Forensic mental health assessment (FMHA) has grown into a specialization informed by research and professional guidelines. This series presents up-to-date information on the most important and frequently conducted forms of FMHA. The 19 topical volumes address best approaches to practice for particular types of evaluation in the criminal, civil, and juvenile/family areas. Each volume contains a thorough discussion of the relevant legal and psychological concepts, followed by a step-by-step description of the assessment process from preparing for the evaluation to writing the report and testifying in court.
Volumes include the following helpful features:
- Boxes that zero in on important information for use in evaluations
- Tips for best practice and cautions against common pitfalls
- Highlighting of relevant case law and statutes
- Separate list of assessment tools for easy reference
- Helpful glossary of key terms for the particular topic In making recommendations for best practice, authors consider empirical support, legal relevance, and consistency with ethical and professional standards. These volumes offer invaluable guidance for anyone involved in conducting or using forensic evaluations.
Reviewer:Gary B Kaniuk, Psy.D.(Cermak Health Services)
Description:This book describes how to conduct competency to stand trial evaluations, as well as how to write reports and testify in court. Part of the Best Practices in Forensic Mental Health Assessment series, this is one of 19 books covering the various areas of forensic assessment.
Purpose:According to the series editors, this book details best-practice standards in conducting competence to stand trial evaluations. They note, "Referral to assess a defendant's fitness for trial is the most frequently requested type of forensic evaluation. The significance of the forensic mental health professional's opinion cannot be overstated, in terms of both the implications for the integrity of the criminal legal process that is to follow, and for the outcome of the trial and the impact of the verdict on the defendant's life.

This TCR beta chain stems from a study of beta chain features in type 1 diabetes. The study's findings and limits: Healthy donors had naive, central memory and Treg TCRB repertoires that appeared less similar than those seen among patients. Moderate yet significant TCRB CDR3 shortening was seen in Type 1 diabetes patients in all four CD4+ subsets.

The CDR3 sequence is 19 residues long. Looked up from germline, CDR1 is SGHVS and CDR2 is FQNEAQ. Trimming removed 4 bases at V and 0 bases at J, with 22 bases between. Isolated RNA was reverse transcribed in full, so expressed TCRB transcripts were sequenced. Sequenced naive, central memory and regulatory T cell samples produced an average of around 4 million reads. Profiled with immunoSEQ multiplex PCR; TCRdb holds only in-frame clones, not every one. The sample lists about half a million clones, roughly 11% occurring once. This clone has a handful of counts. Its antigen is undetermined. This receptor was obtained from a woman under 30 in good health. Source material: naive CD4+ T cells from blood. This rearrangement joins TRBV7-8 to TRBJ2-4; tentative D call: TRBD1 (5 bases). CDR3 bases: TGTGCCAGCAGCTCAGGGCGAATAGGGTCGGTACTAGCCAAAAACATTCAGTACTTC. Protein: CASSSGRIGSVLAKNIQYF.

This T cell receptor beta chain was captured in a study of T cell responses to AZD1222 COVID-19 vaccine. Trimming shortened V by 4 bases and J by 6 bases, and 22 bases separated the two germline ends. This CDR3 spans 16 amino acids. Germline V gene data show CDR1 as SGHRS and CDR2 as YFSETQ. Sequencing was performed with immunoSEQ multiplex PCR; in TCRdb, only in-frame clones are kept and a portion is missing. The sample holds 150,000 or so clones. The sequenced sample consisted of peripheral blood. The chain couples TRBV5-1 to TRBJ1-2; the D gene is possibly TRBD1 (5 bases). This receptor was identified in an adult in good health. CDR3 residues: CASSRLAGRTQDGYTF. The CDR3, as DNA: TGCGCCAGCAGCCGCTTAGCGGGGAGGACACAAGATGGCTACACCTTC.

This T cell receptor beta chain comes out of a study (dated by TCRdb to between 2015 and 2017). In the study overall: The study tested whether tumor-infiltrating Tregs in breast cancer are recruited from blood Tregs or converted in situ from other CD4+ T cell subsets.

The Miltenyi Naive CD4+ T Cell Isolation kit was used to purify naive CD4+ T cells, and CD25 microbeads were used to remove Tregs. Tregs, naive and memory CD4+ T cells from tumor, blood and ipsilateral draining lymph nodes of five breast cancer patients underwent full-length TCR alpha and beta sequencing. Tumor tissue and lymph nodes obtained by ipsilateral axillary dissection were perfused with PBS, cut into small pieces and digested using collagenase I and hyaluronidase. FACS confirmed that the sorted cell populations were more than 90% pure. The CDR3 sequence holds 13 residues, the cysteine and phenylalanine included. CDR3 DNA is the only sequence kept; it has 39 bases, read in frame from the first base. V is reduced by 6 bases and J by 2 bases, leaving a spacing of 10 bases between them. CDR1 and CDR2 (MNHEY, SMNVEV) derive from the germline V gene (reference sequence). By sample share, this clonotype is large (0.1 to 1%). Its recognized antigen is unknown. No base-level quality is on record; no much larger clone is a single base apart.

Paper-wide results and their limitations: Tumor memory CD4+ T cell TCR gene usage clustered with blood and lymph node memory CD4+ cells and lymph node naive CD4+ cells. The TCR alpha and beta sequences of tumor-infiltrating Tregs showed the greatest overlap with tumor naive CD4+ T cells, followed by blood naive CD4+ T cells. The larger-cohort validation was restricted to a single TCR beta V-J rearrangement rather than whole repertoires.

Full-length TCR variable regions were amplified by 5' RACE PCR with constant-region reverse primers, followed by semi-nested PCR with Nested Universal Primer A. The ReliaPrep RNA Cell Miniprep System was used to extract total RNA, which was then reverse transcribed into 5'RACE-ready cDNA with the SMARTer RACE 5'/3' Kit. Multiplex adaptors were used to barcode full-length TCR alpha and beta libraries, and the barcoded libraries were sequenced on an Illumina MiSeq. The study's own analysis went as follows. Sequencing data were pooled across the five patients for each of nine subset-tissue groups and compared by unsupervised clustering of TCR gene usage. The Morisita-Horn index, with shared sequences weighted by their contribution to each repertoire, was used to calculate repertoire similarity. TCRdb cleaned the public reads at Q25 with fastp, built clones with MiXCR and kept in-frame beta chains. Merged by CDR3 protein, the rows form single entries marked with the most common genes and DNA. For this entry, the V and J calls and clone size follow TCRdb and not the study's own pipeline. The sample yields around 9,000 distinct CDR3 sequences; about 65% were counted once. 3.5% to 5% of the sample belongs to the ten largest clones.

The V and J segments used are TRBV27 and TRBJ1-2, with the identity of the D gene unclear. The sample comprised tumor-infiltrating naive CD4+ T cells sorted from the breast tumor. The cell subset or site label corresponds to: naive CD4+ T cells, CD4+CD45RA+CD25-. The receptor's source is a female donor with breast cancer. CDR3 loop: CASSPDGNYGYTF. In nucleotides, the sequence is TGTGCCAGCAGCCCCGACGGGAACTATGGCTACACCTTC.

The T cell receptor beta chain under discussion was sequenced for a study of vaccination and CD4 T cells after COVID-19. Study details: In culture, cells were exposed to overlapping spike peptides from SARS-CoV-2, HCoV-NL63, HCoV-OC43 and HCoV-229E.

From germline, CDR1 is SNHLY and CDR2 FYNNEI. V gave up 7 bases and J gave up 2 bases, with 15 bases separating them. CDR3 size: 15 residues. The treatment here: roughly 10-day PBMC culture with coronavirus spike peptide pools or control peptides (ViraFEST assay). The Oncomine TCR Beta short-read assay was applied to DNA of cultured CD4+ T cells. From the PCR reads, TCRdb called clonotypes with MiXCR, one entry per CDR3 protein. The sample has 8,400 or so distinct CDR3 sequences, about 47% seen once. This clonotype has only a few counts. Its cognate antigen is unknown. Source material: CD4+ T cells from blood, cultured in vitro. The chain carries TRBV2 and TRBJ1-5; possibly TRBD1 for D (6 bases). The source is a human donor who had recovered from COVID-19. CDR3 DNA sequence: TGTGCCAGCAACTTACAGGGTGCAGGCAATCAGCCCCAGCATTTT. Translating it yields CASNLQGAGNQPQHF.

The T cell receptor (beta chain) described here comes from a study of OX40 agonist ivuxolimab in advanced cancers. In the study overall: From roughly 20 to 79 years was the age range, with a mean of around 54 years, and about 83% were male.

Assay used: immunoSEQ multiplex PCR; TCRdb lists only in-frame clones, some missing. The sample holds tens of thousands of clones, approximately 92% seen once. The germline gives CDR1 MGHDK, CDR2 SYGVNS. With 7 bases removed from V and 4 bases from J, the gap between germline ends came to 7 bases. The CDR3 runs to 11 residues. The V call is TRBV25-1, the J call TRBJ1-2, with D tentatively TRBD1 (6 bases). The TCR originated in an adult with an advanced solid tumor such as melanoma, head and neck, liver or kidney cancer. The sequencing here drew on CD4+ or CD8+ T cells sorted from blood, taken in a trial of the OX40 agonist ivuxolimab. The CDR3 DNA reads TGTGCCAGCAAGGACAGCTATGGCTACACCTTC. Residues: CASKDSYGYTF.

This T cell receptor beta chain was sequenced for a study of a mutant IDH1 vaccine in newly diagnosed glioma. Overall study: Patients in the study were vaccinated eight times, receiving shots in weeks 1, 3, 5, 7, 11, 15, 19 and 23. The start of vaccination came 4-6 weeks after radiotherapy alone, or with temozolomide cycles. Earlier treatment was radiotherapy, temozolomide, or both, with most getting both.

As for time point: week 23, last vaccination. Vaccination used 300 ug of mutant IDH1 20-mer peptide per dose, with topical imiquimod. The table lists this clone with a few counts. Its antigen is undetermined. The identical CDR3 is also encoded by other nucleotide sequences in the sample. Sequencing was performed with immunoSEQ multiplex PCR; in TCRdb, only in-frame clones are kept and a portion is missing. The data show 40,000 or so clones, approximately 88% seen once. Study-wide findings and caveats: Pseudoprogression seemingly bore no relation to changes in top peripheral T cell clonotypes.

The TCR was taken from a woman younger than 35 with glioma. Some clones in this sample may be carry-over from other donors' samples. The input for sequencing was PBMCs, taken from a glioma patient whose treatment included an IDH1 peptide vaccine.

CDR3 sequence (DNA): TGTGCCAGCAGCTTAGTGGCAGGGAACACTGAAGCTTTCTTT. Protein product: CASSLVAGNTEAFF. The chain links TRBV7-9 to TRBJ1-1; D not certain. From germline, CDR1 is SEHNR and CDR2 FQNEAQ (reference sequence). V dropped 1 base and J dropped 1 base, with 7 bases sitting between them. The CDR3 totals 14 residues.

Audience:The intended audience includes forensic mental health professionals called on "to conduct assessments that are legally relevant, consistent with professional ethics, and use empirically grounded methodology, and to present their findings in an objective, thorough, data-based fashion." Patricia Zapf, associate professor in the department of psychology at John Jay College of Criminal Justice, has published extensively in forensic psychology. Ronald Roesch, professor of psychology and director of the Mental Health, Law, and Policy Institute at Simon Fraser University, is president-elect of the International Association of Forensic Mental Health Service.
Features:An introduction covers legal standards, state statutes, and case law as well as how psychological functioning affects competency along with research findings underlying the whole process. The remainder of the book covers the actual evaluation, from preparation through court testimony. It ends with features such as tests and specialized tools, cases and statutes, and key terms. This practical book also includes case law annotations, best practice hints, and "info" (important information). Four appendixes contain an attorney CST questionnaire; collateral and third-party information; sample notification form; and list of relevant competence-related domains and areas of inquiry. The book is relatively short (211 pages) but speaks volumes.
Assessment:This is an excellent book that provides a concise overview of evaluating competence to stand trial. The authors highlight the most important points and walk readers through the evaluation and testimony process, combining research with practice. Novice clinicians will gain much from the insights in this book, and seasoned veterans will not be disappointed.